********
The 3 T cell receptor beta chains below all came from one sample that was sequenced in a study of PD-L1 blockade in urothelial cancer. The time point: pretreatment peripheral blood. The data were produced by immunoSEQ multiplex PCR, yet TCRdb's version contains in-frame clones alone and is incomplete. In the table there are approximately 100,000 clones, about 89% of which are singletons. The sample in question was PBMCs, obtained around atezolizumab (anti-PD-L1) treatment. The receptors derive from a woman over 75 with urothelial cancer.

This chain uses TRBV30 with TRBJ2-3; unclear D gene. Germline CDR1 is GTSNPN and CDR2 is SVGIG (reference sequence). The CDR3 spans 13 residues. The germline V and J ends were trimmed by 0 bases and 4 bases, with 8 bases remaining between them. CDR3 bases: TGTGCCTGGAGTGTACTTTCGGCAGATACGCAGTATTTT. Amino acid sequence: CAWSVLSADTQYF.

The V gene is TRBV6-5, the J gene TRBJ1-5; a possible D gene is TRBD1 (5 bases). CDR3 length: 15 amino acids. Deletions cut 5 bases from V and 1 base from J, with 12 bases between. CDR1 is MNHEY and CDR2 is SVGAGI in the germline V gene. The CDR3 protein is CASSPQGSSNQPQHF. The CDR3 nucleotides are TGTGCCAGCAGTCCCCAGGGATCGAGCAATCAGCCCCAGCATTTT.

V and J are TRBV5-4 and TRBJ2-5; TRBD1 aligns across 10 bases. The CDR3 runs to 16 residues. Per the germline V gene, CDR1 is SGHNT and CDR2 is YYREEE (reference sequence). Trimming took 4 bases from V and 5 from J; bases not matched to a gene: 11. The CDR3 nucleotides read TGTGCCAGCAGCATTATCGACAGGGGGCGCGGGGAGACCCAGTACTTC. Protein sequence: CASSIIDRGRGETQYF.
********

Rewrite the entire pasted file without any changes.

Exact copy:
The 3 T cell receptor beta chains below all came from one sample that was sequenced in a study of PD-L1 blockade in urothelial cancer. The time point: pretreatment peripheral blood. The data were produced by immunoSEQ multiplex PCR, yet TCRdb's version contains in-frame clones alone and is incomplete. In the table there are approximately 100,000 clones, about 89% of which are singletons. The sample in question was PBMCs, obtained around atezolizumab (anti-PD-L1) treatment. The receptors derive from a woman over 75 with urothelial cancer.

This chain uses TRBV30 with TRBJ2-3; unclear D gene. Germline CDR1 is GTSNPN and CDR2 is SVGIG (reference sequence). The CDR3 spans 13 residues. The germline V and J ends were trimmed by 0 bases and 4 bases, with 8 bases remaining between them. CDR3 bases: TGTGCCTGGAGTGTACTTTCGGCAGATACGCAGTATTTT. Amino acid sequence: CAWSVLSADTQYF.

The V gene is TRBV6-5, the J gene TRBJ1-5; a possible D gene is TRBD1 (5 bases). CDR3 length: 15 amino acids. Deletions cut 5 bases from V and 1 base from J, with 12 bases between. CDR1 is MNHEY and CDR2 is SVGAGI in the germline V gene. The CDR3 protein is CASSPQGSSNQPQHF. The CDR3 nucleotides are TGTGCCAGCAGTCCCCAGGGATCGAGCAATCAGCCCCAGCATTTT.

V and J are TRBV5-4 and TRBJ2-5; TRBD1 aligns across 10 bases. The CDR3 runs to 16 residues. Per the germline V gene, CDR1 is SGHNT and CDR2 is YYREEE (reference sequence). Trimming took 4 bases from V and 5 from J; bases not matched to a gene: 11. The CDR3 nucleotides read TGTGCCAGCAGCATTATCGACAGGGGGCGCGGGGAGACCCAGTACTTC. Protein sequence: CASSIIDRGRGETQYF.